# A noise floor in initial claims?

### The fluctuations in initial claims may not contain any information

You’ve all heard the term “buried in the noise” — it’s possible that is where the initial claims (ICSA) equilibrium currently is. I noted this possibility several years ago in the context of the unemployment rate (here or here in slide 16), but the recent initial claims data (or rather the claims rate1) along with the data prior to the pandemic shows a remarkable flatness coupled with a high (log) level of month-to-month noise:

The noise term could be the dominant term right now — a combination of measurement error and the fundamental stochastic noise of the series.

Given this is the lowest level of the series ever recorded, the only way to confirm this hypothesis would be if the claims rate fell to this level again after rising and remained flat. There haven’t been any earlier periods where we’ve bumped up against the noise floor.

The downside of this is that we effectively lose this series as a macro indicator until it rises closer to 0.5%. The upside is that we can potentially glean the actual level of measurement + fundamental stochastic noise in the series and use it in our construction of our error bands once we have a longer series (and evidence that this is actually a noise floor).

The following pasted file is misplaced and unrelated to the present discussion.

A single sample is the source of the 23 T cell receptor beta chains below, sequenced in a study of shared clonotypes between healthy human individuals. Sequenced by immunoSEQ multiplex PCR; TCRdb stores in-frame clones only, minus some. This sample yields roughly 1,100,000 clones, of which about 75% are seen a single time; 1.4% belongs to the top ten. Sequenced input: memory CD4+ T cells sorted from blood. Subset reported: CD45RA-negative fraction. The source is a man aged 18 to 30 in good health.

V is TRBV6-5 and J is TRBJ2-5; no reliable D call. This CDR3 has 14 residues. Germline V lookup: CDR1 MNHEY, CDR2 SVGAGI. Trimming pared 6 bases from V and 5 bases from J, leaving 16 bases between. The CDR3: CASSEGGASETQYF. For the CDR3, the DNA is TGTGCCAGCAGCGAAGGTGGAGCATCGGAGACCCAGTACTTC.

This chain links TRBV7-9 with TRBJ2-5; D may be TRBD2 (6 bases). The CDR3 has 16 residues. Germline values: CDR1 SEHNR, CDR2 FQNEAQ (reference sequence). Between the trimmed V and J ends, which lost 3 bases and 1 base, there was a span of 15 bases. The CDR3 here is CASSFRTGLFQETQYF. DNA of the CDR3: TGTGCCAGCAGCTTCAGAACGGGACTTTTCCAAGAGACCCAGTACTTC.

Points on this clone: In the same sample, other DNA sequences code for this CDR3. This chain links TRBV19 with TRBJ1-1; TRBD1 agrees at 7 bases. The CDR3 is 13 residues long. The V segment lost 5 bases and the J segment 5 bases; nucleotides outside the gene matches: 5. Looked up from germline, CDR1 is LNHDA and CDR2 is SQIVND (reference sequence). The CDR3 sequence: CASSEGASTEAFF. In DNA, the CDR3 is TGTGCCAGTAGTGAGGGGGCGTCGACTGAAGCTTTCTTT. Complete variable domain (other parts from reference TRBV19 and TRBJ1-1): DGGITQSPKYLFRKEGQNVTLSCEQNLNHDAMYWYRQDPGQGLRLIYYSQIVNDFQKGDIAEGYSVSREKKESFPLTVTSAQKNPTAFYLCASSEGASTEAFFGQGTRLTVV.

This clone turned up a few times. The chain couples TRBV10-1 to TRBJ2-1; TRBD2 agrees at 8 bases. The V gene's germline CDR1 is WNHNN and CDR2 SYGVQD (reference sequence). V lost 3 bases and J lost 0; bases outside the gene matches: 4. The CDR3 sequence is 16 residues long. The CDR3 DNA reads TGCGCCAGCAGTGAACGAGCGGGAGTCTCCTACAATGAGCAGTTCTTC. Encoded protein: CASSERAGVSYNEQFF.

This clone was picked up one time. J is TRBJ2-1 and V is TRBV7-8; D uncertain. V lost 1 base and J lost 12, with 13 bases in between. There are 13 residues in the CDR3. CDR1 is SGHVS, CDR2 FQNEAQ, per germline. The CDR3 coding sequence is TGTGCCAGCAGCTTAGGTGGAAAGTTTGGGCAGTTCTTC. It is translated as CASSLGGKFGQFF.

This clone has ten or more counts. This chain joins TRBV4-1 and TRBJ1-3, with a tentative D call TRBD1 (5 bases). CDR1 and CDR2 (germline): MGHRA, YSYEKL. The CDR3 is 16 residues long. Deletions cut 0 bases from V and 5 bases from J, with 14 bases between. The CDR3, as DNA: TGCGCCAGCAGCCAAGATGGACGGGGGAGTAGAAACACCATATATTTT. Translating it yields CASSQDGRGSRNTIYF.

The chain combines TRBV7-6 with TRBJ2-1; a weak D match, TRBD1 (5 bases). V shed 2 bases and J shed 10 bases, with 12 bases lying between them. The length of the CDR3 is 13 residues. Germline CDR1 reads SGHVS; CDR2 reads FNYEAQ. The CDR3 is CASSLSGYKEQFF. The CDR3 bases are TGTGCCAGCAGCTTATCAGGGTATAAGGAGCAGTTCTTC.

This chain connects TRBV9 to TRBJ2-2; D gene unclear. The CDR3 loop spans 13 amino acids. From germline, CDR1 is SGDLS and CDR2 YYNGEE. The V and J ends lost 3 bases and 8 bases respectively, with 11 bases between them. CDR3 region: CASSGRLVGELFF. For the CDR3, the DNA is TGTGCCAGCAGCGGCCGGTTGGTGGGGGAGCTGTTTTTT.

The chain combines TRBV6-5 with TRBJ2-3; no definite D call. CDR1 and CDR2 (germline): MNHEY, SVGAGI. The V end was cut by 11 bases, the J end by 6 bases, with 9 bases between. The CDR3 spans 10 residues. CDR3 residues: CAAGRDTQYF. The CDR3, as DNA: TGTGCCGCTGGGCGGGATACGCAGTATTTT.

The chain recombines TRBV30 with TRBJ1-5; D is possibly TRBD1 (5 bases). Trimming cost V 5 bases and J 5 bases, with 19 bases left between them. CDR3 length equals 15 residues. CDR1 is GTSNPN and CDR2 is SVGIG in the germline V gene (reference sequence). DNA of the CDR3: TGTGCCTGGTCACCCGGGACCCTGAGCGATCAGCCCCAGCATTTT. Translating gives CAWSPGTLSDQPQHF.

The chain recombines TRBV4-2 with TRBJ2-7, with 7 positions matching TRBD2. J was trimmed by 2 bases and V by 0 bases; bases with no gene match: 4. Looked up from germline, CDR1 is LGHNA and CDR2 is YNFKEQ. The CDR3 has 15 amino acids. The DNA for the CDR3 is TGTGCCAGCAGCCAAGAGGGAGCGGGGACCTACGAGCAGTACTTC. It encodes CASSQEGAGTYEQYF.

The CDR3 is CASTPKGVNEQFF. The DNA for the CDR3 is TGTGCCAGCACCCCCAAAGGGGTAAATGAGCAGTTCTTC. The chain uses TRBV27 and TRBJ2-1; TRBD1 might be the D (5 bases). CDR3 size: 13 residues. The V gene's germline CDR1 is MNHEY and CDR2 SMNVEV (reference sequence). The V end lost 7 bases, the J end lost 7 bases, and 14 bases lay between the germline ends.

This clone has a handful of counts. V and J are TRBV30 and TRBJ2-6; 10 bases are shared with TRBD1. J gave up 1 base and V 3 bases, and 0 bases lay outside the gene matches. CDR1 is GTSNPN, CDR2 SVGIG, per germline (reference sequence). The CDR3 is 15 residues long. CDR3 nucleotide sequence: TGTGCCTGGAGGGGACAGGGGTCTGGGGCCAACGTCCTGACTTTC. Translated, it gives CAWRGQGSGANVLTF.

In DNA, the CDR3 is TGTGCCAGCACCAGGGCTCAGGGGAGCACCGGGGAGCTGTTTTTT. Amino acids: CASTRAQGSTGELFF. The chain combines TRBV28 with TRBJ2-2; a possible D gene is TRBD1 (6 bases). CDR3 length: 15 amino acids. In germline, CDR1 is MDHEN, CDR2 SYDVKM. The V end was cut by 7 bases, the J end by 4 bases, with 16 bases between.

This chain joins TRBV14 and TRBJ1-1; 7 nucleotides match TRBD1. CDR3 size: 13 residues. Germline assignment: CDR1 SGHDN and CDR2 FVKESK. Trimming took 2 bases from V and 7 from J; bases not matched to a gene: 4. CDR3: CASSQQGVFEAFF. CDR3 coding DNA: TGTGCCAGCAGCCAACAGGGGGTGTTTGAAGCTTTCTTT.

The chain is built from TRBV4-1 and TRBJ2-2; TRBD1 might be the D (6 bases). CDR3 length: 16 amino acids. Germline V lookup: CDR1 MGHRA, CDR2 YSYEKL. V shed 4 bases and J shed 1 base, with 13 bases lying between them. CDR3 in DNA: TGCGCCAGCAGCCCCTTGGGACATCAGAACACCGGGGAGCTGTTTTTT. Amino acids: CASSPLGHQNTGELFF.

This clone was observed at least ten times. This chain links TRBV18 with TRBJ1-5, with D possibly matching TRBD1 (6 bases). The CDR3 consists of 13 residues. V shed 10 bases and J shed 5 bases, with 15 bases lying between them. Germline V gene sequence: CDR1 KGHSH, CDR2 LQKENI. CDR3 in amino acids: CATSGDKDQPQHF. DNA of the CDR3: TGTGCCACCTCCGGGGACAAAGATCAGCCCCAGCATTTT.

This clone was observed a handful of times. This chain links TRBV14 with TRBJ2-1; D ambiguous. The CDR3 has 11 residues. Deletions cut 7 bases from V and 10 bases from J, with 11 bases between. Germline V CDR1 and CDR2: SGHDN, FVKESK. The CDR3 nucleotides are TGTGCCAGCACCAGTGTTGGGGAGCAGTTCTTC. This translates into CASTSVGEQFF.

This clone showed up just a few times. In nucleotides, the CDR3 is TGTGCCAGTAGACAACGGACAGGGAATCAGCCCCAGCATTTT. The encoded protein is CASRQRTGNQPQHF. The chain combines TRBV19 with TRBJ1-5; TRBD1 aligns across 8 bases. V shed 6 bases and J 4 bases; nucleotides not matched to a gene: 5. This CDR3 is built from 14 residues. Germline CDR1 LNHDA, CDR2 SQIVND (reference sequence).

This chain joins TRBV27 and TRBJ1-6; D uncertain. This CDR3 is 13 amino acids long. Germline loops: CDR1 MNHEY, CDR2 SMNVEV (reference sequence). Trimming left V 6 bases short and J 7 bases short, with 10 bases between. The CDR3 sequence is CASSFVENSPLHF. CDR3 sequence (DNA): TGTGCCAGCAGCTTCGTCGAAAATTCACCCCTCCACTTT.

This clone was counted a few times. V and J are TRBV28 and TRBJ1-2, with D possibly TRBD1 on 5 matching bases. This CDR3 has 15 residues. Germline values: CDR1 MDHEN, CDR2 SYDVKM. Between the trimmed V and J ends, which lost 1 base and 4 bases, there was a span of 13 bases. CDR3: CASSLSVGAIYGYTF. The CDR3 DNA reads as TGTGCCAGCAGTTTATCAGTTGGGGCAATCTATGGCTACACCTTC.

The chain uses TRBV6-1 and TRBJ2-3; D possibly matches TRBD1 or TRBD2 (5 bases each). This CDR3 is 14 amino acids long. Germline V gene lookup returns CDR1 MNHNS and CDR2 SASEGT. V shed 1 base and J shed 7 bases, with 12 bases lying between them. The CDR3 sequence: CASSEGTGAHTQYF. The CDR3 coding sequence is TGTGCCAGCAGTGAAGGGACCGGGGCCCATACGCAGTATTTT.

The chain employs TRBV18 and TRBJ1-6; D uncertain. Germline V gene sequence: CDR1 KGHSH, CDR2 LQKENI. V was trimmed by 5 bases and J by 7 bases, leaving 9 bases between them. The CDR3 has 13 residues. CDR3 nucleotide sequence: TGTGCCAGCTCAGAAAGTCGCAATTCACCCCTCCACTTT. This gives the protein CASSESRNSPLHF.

A Dynamic Information Equilibrium Model is technically written as an information transfer process (information equilibrium) between two process variables: *A* ⇄ *B*. When *A *and *B* are taken to be exponentially growing variables over time (the “dynamic” bit) you end up with the equilibrium being defined in terms of a ratio *A*/*B*

*d*/*dt* log(*A*/*B*) ~ α *t* + *c* + σ

where α is the dynamic equilibrium slope, *c* is a constant, and σ are non-equilibrium shocks. In the initial claims model, we are looking at the ratio ICSA/CLF16OV — initial claims per member of the labor force (employed + unemployed) i.e. the claims rate.